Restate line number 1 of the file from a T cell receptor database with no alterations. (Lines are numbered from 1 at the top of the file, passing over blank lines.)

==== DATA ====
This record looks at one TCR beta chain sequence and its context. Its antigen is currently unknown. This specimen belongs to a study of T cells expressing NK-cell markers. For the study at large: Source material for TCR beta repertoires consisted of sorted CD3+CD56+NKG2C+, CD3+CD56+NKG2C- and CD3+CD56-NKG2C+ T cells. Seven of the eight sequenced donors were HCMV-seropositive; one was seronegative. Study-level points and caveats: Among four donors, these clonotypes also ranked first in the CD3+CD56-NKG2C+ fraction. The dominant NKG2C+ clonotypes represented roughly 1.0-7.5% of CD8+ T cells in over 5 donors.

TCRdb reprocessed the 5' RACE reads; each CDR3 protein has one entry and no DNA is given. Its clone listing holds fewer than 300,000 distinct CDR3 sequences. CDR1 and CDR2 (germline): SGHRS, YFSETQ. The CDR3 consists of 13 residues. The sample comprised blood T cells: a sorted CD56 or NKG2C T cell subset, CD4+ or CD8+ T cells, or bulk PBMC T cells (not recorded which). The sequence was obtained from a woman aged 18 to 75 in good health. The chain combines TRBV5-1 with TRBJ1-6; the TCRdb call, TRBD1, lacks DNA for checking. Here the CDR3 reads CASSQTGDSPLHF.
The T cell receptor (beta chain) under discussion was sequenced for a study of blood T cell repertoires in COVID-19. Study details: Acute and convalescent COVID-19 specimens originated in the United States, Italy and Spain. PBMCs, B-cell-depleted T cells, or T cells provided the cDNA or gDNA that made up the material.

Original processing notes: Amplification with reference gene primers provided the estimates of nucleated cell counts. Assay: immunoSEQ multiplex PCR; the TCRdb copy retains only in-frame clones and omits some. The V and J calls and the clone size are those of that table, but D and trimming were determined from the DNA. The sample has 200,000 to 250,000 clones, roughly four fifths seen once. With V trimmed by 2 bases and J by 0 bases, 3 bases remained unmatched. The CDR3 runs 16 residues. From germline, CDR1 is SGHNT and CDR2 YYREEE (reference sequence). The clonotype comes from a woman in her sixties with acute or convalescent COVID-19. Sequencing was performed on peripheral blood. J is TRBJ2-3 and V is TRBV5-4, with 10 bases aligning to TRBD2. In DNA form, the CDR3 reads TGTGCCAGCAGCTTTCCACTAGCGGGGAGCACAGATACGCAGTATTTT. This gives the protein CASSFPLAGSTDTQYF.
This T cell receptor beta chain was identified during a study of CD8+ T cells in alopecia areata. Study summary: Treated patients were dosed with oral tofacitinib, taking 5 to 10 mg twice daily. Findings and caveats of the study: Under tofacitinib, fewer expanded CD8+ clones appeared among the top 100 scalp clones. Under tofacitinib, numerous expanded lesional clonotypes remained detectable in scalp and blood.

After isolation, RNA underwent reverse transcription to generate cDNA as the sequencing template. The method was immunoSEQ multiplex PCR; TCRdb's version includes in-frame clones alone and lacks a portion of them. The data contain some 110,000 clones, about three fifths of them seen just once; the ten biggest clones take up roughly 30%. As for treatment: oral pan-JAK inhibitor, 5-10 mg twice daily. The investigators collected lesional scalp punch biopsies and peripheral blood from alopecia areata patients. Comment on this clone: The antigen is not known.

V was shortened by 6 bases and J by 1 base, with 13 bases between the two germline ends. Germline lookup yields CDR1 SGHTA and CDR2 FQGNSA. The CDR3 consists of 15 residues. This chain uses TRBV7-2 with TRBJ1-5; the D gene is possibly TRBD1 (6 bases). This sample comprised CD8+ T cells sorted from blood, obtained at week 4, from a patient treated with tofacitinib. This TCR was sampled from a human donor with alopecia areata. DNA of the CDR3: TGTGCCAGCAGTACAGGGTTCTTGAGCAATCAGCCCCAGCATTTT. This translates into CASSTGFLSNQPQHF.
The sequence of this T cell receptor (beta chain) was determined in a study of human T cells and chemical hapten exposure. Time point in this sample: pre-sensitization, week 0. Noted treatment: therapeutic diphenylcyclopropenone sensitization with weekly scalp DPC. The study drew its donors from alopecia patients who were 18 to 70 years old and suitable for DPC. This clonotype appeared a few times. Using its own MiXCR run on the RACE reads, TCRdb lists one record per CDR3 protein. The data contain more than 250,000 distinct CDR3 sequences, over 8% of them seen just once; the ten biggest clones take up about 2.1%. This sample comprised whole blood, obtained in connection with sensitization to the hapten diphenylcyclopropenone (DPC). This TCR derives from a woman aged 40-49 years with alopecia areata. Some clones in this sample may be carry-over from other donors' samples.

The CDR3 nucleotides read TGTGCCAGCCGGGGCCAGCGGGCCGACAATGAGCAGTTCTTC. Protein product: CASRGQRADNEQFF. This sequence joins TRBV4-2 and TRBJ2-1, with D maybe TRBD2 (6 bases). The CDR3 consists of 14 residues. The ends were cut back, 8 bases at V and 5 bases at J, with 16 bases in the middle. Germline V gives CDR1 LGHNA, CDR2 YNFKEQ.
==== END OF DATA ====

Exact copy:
This record looks at one TCR beta chain sequence and its context. Its antigen is currently unknown. This specimen belongs to a study of T cells expressing NK-cell markers. For the study at large: Source material for TCR beta repertoires consisted of sorted CD3+CD56+NKG2C+, CD3+CD56+NKG2C- and CD3+CD56-NKG2C+ T cells. Seven of the eight sequenced donors were HCMV-seropositive; one was seronegative. Study-level points and caveats: Among four donors, these clonotypes also ranked first in the CD3+CD56-NKG2C+ fraction. The dominant NKG2C+ clonotypes represented roughly 1.0-7.5% of CD8+ T cells in over 5 donors.